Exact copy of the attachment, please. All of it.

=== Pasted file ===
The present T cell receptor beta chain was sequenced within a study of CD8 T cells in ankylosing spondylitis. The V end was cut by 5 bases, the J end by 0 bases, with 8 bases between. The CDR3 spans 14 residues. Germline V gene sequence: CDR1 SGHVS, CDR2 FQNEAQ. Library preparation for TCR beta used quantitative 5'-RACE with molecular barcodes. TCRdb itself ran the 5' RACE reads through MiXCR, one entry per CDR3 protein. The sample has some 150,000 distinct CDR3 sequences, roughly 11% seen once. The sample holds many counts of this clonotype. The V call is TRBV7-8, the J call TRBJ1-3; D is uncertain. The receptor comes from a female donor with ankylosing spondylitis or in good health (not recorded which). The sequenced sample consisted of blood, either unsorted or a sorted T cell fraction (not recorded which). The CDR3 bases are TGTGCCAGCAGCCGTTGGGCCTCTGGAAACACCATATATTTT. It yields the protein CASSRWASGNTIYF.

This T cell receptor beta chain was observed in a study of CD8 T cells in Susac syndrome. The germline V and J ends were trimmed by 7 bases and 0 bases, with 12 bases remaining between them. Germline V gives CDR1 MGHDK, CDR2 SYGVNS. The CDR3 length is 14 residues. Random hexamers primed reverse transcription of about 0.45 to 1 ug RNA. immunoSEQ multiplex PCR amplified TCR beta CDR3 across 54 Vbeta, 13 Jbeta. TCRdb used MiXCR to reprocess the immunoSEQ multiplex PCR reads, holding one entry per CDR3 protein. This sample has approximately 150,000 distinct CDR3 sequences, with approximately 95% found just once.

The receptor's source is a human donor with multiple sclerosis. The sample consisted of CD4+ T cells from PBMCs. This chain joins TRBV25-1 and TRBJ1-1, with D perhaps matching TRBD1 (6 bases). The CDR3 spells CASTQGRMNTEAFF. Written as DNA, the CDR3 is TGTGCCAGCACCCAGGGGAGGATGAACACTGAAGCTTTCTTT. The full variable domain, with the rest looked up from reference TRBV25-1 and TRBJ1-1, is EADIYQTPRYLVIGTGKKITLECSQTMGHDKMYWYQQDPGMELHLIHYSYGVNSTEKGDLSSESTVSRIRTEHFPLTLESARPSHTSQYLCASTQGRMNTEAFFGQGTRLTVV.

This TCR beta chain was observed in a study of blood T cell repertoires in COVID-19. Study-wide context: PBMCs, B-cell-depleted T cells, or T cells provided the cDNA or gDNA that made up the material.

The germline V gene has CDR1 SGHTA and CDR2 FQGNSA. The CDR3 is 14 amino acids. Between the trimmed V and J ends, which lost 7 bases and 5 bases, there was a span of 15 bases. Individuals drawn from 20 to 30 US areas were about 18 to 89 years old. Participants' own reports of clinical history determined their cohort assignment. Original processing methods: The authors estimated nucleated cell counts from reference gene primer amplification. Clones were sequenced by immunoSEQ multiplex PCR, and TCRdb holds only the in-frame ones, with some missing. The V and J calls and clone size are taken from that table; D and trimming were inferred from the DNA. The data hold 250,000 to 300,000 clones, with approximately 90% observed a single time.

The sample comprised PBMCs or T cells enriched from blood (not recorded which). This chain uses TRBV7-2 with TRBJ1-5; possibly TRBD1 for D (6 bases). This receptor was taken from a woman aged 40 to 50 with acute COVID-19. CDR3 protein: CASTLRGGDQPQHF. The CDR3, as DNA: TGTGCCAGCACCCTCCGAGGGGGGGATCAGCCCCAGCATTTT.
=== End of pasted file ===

The present T cell receptor beta chain was sequenced within a study of CD8 T cells in ankylosing spondylitis. The V end was cut by 5 bases, the J end by 0 bases, with 8 bases between. The CDR3 spans 14 residues. Germline V gene sequence: CDR1 SGHVS, CDR2 FQNEAQ. Library preparation for TCR beta used quantitative 5'-RACE with molecular barcodes. TCRdb itself ran the 5' RACE reads through MiXCR, one entry per CDR3 protein. The sample has some 150,000 distinct CDR3 sequences, roughly 11% seen once. The sample holds many counts of this clonotype. The V call is TRBV7-8, the J call TRBJ1-3; D is uncertain. The receptor comes from a female donor with ankylosing spondylitis or in good health (not recorded which). The sequenced sample consisted of blood, either unsorted or a sorted T cell fraction (not recorded which). The CDR3 bases are TGTGCCAGCAGCCGTTGGGCCTCTGGAAACACCATATATTTT. It yields the protein CASSRWASGNTIYF.

This T cell receptor beta chain was observed in a study of CD8 T cells in Susac syndrome. The germline V and J ends were trimmed by 7 bases and 0 bases, with 12 bases remaining between them. Germline V gives CDR1 MGHDK, CDR2 SYGVNS. The CDR3 length is 14 residues. Random hexamers primed reverse transcription of about 0.45 to 1 ug RNA. immunoSEQ multiplex PCR amplified TCR beta CDR3 across 54 Vbeta, 13 Jbeta. TCRdb used MiXCR to reprocess the immunoSEQ multiplex PCR reads, holding one entry per CDR3 protein. This sample has approximately 150,000 distinct CDR3 sequences, with approximately 95% found just once.

The receptor's source is a human donor with multiple sclerosis. The sample consisted of CD4+ T cells from PBMCs. This chain joins TRBV25-1 and TRBJ1-1, with D perhaps matching TRBD1 (6 bases). The CDR3 spells CASTQGRMNTEAFF. Written as DNA, the CDR3 is TGTGCCAGCACCCAGGGGAGGATGAACACTGAAGCTTTCTTT. The full variable domain, with the rest looked up from reference TRBV25-1 and TRBJ1-1, is EADIYQTPRYLVIGTGKKITLECSQTMGHDKMYWYQQDPGMELHLIHYSYGVNSTEKGDLSSESTVSRIRTEHFPLTLESARPSHTSQYLCASTQGRMNTEAFFGQGTRLTVV.

This TCR beta chain was observed in a study of blood T cell repertoires in COVID-19. Study-wide context: PBMCs, B-cell-depleted T cells, or T cells provided the cDNA or gDNA that made up the material.

The germline V gene has CDR1 SGHTA and CDR2 FQGNSA. The CDR3 is 14 amino acids. Between the trimmed V and J ends, which lost 7 bases and 5 bases, there was a span of 15 bases. Individuals drawn from 20 to 30 US areas were about 18 to 89 years old. Participants' own reports of clinical history determined their cohort assignment. Original processing methods: The authors estimated nucleated cell counts from reference gene primer amplification. Clones were sequenced by immunoSEQ multiplex PCR, and TCRdb holds only the in-frame ones, with some missing. The V and J calls and clone size are taken from that table; D and trimming were inferred from the DNA. The data hold 250,000 to 300,000 clones, with approximately 90% observed a single time.

The sample comprised PBMCs or T cells enriched from blood (not recorded which). This chain uses TRBV7-2 with TRBJ1-5; possibly TRBD1 for D (6 bases). This receptor was taken from a woman aged 40 to 50 with acute COVID-19. CDR3 protein: CASTLRGGDQPQHF. The CDR3, as DNA: TGTGCCAGCACCCTCCGAGGGGGGGATCAGCCCCAGCATTTT.